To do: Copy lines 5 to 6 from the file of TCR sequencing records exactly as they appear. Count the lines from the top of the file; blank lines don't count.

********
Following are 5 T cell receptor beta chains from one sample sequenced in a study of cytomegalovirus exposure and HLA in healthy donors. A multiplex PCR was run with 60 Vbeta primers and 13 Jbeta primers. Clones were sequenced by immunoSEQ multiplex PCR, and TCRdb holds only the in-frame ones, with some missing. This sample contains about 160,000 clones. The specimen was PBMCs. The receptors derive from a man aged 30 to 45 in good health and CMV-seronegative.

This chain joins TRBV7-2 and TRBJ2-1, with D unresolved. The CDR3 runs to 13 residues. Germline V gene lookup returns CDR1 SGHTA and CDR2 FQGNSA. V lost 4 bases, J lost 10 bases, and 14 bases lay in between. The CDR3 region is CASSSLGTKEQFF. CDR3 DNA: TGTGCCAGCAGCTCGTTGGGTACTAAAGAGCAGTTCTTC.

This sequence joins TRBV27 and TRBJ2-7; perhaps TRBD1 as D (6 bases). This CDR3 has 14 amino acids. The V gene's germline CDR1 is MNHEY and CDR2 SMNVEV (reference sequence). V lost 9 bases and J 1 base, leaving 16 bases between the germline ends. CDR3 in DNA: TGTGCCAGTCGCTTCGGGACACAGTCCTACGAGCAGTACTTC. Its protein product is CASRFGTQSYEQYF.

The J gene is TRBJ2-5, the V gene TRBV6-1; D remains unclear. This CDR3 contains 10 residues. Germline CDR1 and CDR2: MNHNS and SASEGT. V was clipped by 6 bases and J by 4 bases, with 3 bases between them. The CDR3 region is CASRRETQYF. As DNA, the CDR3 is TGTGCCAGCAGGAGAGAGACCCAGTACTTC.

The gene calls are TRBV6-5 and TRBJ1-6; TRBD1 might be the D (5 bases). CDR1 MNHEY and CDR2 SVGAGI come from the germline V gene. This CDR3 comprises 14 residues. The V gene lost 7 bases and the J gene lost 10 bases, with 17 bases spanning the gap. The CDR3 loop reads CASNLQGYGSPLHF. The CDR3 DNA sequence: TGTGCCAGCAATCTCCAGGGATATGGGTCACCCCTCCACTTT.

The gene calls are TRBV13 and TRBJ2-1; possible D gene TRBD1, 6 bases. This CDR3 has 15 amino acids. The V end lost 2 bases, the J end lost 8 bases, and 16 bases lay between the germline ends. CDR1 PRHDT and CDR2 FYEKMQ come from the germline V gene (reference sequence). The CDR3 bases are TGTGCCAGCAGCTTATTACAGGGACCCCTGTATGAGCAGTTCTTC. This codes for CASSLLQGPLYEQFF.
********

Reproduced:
The gene calls are TRBV6-5 and TRBJ1-6; TRBD1 might be the D (5 bases). CDR1 MNHEY and CDR2 SVGAGI come from the germline V gene. This CDR3 comprises 14 residues. The V gene lost 7 bases and the J gene lost 10 bases, with 17 bases spanning the gap. The CDR3 loop reads CASNLQGYGSPLHF. The CDR3 DNA sequence: TGTGCCAGCAATCTCCAGGGATATGGGTCACCCCTCCACTTT.

The gene calls are TRBV13 and TRBJ2-1; possible D gene TRBD1, 6 bases. This CDR3 has 15 amino acids. The V end lost 2 bases, the J end lost 8 bases, and 16 bases lay between the germline ends. CDR1 PRHDT and CDR2 FYEKMQ come from the germline V gene (reference sequence). The CDR3 bases are TGTGCCAGCAGCTTATTACAGGGACCCCTGTATGAGCAGTTCTTC. This codes for CASSLLQGPLYEQFF.